6. Prove Your Fiscal Responsibility

This is often overlooked, but the required background check covers credit score. Bad credit will hurt you. Be disciplined about improving your score if need be.

7. Get Involved in Your Community

Working in public safety is all about community service. Volunteering your time for a great cause is one way to prove you're ready to serve your community. And it doesn't matter if it's fire-related or non-fire related. There's a lot of great opportunities out there for you to make a difference. The American Red Cross or Habitat for Humanity are two excellent options.

8. Pass the Written Exam

Study, study, study. And, when in doubt, study some more. The written exam consists of multiple-choice questions and is divided into categories. Check out these test-taking basics to give yourself the best chance at passing with flying colors.

9. Prepare for a Psychological Evaluation

You can't study for this one. This evaluation will look at your mental and emotional stability to withstand the stresses associated with firefighting.

10. Graduate a Fire Academy

Getting your state entry-level firefighter certifications, such as Firefighter I and II, is a great move. You'll still need to attend a department's academy once hired, but this gives you a leg up and helps you learn the book and practical skills of the job. Joining a volunteer fire department is one way to get into an academy.

11. Ace the Interview

Why do you want to be a firefighter? Cliché, we know. But you better prepare for this question. Here are four additional questions you'll be sure to get in a firefighter interview — how you answer will influence a panel's hiring decision. This is your time to shine and stand out.

The requirements to become a firefighter can seem daunting. Be sure to check out FireRecruit.com to stay up to date on firefighter employment and hiring information for nationwide fire department jobs.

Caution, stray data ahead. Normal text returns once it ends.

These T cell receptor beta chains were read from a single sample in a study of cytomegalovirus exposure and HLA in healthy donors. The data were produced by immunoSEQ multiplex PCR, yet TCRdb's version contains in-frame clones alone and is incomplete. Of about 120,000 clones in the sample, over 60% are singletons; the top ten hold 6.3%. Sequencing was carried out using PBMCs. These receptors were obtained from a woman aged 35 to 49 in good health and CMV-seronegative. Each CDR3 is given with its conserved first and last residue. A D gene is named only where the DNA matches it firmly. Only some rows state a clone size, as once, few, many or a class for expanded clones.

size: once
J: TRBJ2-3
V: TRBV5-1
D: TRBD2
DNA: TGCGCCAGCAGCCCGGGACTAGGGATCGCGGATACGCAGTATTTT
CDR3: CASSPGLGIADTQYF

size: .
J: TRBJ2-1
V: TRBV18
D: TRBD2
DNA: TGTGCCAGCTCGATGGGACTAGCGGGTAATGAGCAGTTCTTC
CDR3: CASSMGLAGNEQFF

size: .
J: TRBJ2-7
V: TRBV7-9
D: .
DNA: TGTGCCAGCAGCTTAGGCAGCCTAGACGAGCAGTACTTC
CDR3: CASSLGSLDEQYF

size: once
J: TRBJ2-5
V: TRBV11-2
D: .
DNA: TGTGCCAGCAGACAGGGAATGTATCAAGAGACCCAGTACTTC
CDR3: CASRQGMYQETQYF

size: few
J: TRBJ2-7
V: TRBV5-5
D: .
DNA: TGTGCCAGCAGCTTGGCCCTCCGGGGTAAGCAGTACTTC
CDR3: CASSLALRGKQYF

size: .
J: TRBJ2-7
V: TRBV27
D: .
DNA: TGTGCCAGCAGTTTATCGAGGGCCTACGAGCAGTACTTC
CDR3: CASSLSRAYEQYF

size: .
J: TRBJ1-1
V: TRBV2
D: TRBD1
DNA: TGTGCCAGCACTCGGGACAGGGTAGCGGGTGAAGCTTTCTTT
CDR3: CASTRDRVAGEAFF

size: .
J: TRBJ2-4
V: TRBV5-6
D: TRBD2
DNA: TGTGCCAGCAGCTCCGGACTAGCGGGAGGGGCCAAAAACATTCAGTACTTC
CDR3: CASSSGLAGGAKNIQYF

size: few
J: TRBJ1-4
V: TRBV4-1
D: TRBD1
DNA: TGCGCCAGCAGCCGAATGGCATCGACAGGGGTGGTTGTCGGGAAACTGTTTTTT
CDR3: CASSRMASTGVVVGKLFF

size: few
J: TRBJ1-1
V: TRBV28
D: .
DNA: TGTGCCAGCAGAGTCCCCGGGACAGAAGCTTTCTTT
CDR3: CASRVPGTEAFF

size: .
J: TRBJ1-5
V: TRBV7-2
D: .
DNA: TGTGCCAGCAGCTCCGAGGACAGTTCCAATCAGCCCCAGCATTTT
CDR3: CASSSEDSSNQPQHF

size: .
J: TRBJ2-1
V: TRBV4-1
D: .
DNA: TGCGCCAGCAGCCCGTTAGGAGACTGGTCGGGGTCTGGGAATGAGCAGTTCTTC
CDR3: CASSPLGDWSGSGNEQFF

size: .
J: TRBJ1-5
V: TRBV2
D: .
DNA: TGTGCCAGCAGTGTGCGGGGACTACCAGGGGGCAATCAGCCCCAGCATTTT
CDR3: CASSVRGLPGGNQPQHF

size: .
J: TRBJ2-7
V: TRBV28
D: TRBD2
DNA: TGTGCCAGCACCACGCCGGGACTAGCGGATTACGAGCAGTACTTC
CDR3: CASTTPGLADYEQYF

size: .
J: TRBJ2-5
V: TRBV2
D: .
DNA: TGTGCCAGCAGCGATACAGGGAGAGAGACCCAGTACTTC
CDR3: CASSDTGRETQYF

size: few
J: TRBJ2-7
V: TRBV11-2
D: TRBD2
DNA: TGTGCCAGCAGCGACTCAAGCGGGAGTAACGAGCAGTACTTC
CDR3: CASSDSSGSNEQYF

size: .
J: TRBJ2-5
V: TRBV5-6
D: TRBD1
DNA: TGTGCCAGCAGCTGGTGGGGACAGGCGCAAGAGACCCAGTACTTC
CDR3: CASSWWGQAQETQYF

Fire Rescue 1 logo


Firefighting 101 articles are intended to educate a non-fire service audience about the fire service profession. These articles are written by FireRescue1 staff members and FireRescue1 contributors, and cover a wide range of topics from how to join a fire academy to how to pass the exams required to be a firefighter.



 

 
     
   
 
  Triangle Equipment Company
6701 Mt. Herman Rd
Morrisville, NC 27560
p 888.757.5613
ncbobcat.com
 
  Stearns Ford
602 Alamance Road
Burlington, NC 27215
p (336) 229-6951
www.stearnsford.com
 
  Vigas, Inc
812 Atlanta Hwy SE
Winder, GA 30680
p (770) 867-6015
www.facebook.com/pages/category/Business-Service/Vigas-Inc-235512996791730
 
  Cardinal Drive-In
344 S Broad St
Brevard, NC 28712
p (828) 884-7085
www.facebook.com/The-Cardinal-Drive-In-335741963118583
 
  Boone KOA
123 Harmony Mountain Ln
Boone, NC 28607
p (828) 264-7250
koa.com/campgrounds/boone
 
  Mid-State Furniture - Carthage
403 Monroe St
Carthage, NC 28327
p (910) 947-3739
www.facebook.com/MidStateFurnitureNC
 
  Federal Jack's Restaurant & Brew Pub
8 Western Avenue
Kennebunk, ME 04043
p (207) 967-4322
emarcotte@federaljacks.com
www.federaljacks.com
 
  Usher Transport
3801 Shanks Lane
Louisville, KY 40216
p (502) 449-4000
www.ushertransport.com
 
  Goodwin Chevrolet & Mazda
195 Pleasant St
Brunswick, ME 04011
p (207) 295-1085
www.goodwinchevybrunswick.com
 
  Gary's Cars & Trucks
1510 W Sims Way
Port Townsend, WA 98368
p (360) 379-4739
f (360) 379-4738
www.garyscarsntrucks.com
 
       
    More>   
       
       
The Publishing Group - Volunteer Fireman Online  
Website Powered By Creative SplashWorks - SplashSite